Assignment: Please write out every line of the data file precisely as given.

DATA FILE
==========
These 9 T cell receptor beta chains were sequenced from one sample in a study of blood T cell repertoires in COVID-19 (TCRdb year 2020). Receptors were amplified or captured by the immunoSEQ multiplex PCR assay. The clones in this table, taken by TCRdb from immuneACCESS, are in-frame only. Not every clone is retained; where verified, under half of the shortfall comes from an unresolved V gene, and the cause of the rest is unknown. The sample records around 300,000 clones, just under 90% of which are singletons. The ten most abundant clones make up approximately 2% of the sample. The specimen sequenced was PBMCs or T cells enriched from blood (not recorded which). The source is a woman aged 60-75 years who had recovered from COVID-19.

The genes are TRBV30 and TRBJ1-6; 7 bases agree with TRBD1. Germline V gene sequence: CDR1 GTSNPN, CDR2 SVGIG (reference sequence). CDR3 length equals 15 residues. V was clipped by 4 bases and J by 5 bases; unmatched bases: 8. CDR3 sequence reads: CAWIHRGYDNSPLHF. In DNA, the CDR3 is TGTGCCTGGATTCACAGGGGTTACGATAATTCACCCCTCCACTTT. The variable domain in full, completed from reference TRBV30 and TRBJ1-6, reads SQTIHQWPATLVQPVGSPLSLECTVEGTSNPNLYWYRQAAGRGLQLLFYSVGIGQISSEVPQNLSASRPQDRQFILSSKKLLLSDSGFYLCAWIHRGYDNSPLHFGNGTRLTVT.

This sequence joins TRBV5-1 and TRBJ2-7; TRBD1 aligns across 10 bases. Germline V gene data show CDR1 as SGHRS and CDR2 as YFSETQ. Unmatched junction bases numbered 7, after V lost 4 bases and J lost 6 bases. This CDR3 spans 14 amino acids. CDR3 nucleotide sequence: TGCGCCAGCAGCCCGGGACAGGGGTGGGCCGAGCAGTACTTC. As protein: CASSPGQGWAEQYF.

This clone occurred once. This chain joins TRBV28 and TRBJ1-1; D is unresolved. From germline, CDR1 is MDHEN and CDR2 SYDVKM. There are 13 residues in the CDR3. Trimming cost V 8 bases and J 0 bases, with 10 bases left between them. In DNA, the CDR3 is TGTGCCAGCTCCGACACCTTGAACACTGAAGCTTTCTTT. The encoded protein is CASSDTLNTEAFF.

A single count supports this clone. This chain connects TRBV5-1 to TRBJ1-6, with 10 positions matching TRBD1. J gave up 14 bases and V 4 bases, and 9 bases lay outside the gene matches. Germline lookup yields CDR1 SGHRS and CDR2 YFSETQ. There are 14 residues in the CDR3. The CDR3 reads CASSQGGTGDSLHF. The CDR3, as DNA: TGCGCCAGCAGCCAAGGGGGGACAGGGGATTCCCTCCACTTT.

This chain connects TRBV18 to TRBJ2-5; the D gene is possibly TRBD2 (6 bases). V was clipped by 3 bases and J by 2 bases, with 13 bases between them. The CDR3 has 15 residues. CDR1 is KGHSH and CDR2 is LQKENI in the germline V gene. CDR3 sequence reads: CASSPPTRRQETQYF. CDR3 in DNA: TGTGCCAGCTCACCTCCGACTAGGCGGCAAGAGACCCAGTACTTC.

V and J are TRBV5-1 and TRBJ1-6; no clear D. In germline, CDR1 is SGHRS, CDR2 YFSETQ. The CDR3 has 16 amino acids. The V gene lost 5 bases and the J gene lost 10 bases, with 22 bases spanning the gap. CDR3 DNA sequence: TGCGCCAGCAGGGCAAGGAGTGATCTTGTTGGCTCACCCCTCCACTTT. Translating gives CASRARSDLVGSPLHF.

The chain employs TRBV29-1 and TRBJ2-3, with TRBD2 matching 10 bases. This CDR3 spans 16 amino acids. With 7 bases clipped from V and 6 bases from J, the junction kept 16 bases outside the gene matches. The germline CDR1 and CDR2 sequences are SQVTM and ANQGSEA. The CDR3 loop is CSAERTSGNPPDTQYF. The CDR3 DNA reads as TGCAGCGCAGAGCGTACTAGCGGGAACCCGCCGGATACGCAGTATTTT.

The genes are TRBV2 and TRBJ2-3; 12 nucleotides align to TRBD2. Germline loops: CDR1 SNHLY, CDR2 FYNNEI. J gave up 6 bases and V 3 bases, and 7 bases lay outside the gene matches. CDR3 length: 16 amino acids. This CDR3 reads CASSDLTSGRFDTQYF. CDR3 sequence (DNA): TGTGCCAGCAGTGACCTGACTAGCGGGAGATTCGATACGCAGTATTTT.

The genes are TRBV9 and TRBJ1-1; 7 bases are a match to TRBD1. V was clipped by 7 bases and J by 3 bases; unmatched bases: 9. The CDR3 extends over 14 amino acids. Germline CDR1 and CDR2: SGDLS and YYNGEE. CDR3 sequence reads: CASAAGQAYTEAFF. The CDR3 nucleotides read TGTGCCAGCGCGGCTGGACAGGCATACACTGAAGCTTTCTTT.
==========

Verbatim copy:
These 9 T cell receptor beta chains were sequenced from one sample in a study of blood T cell repertoires in COVID-19 (TCRdb year 2020). Receptors were amplified or captured by the immunoSEQ multiplex PCR assay. The clones in this table, taken by TCRdb from immuneACCESS, are in-frame only. Not every clone is retained; where verified, under half of the shortfall comes from an unresolved V gene, and the cause of the rest is unknown. The sample records around 300,000 clones, just under 90% of which are singletons. The ten most abundant clones make up approximately 2% of the sample. The specimen sequenced was PBMCs or T cells enriched from blood (not recorded which). The source is a woman aged 60-75 years who had recovered from COVID-19.

The genes are TRBV30 and TRBJ1-6; 7 bases agree with TRBD1. Germline V gene sequence: CDR1 GTSNPN, CDR2 SVGIG (reference sequence). CDR3 length equals 15 residues. V was clipped by 4 bases and J by 5 bases; unmatched bases: 8. CDR3 sequence reads: CAWIHRGYDNSPLHF. In DNA, the CDR3 is TGTGCCTGGATTCACAGGGGTTACGATAATTCACCCCTCCACTTT. The variable domain in full, completed from reference TRBV30 and TRBJ1-6, reads SQTIHQWPATLVQPVGSPLSLECTVEGTSNPNLYWYRQAAGRGLQLLFYSVGIGQISSEVPQNLSASRPQDRQFILSSKKLLLSDSGFYLCAWIHRGYDNSPLHFGNGTRLTVT.

This sequence joins TRBV5-1 and TRBJ2-7; TRBD1 aligns across 10 bases. Germline V gene data show CDR1 as SGHRS and CDR2 as YFSETQ. Unmatched junction bases numbered 7, after V lost 4 bases and J lost 6 bases. This CDR3 spans 14 amino acids. CDR3 nucleotide sequence: TGCGCCAGCAGCCCGGGACAGGGGTGGGCCGAGCAGTACTTC. As protein: CASSPGQGWAEQYF.

This clone occurred once. This chain joins TRBV28 and TRBJ1-1; D is unresolved. From germline, CDR1 is MDHEN and CDR2 SYDVKM. There are 13 residues in the CDR3. Trimming cost V 8 bases and J 0 bases, with 10 bases left between them. In DNA, the CDR3 is TGTGCCAGCTCCGACACCTTGAACACTGAAGCTTTCTTT. The encoded protein is CASSDTLNTEAFF.

A single count supports this clone. This chain connects TRBV5-1 to TRBJ1-6, with 10 positions matching TRBD1. J gave up 14 bases and V 4 bases, and 9 bases lay outside the gene matches. Germline lookup yields CDR1 SGHRS and CDR2 YFSETQ. There are 14 residues in the CDR3. The CDR3 reads CASSQGGTGDSLHF. The CDR3, as DNA: TGCGCCAGCAGCCAAGGGGGGACAGGGGATTCCCTCCACTTT.

This chain connects TRBV18 to TRBJ2-5; the D gene is possibly TRBD2 (6 bases). V was clipped by 3 bases and J by 2 bases, with 13 bases between them. The CDR3 has 15 residues. CDR1 is KGHSH and CDR2 is LQKENI in the germline V gene. CDR3 sequence reads: CASSPPTRRQETQYF. CDR3 in DNA: TGTGCCAGCTCACCTCCGACTAGGCGGCAAGAGACCCAGTACTTC.

V and J are TRBV5-1 and TRBJ1-6; no clear D. In germline, CDR1 is SGHRS, CDR2 YFSETQ. The CDR3 has 16 amino acids. The V gene lost 5 bases and the J gene lost 10 bases, with 22 bases spanning the gap. CDR3 DNA sequence: TGCGCCAGCAGGGCAAGGAGTGATCTTGTTGGCTCACCCCTCCACTTT. Translating gives CASRARSDLVGSPLHF.

The chain employs TRBV29-1 and TRBJ2-3, with TRBD2 matching 10 bases. This CDR3 spans 16 amino acids. With 7 bases clipped from V and 6 bases from J, the junction kept 16 bases outside the gene matches. The germline CDR1 and CDR2 sequences are SQVTM and ANQGSEA. The CDR3 loop is CSAERTSGNPPDTQYF. The CDR3 DNA reads as TGCAGCGCAGAGCGTACTAGCGGGAACCCGCCGGATACGCAGTATTTT.

The genes are TRBV2 and TRBJ2-3; 12 nucleotides align to TRBD2. Germline loops: CDR1 SNHLY, CDR2 FYNNEI. J gave up 6 bases and V 3 bases, and 7 bases lay outside the gene matches. CDR3 length: 16 amino acids. This CDR3 reads CASSDLTSGRFDTQYF. CDR3 sequence (DNA): TGTGCCAGCAGTGACCTGACTAGCGGGAGATTCGATACGCAGTATTTT.

The genes are TRBV9 and TRBJ1-1; 7 bases are a match to TRBD1. V was clipped by 7 bases and J by 3 bases; unmatched bases: 9. The CDR3 extends over 14 amino acids. Germline CDR1 and CDR2: SGDLS and YYNGEE. CDR3 sequence reads: CASAAGQAYTEAFF. The CDR3 nucleotides read TGTGCCAGCGCGGCTGGACAGGCATACACTGAAGCTTTCTTT.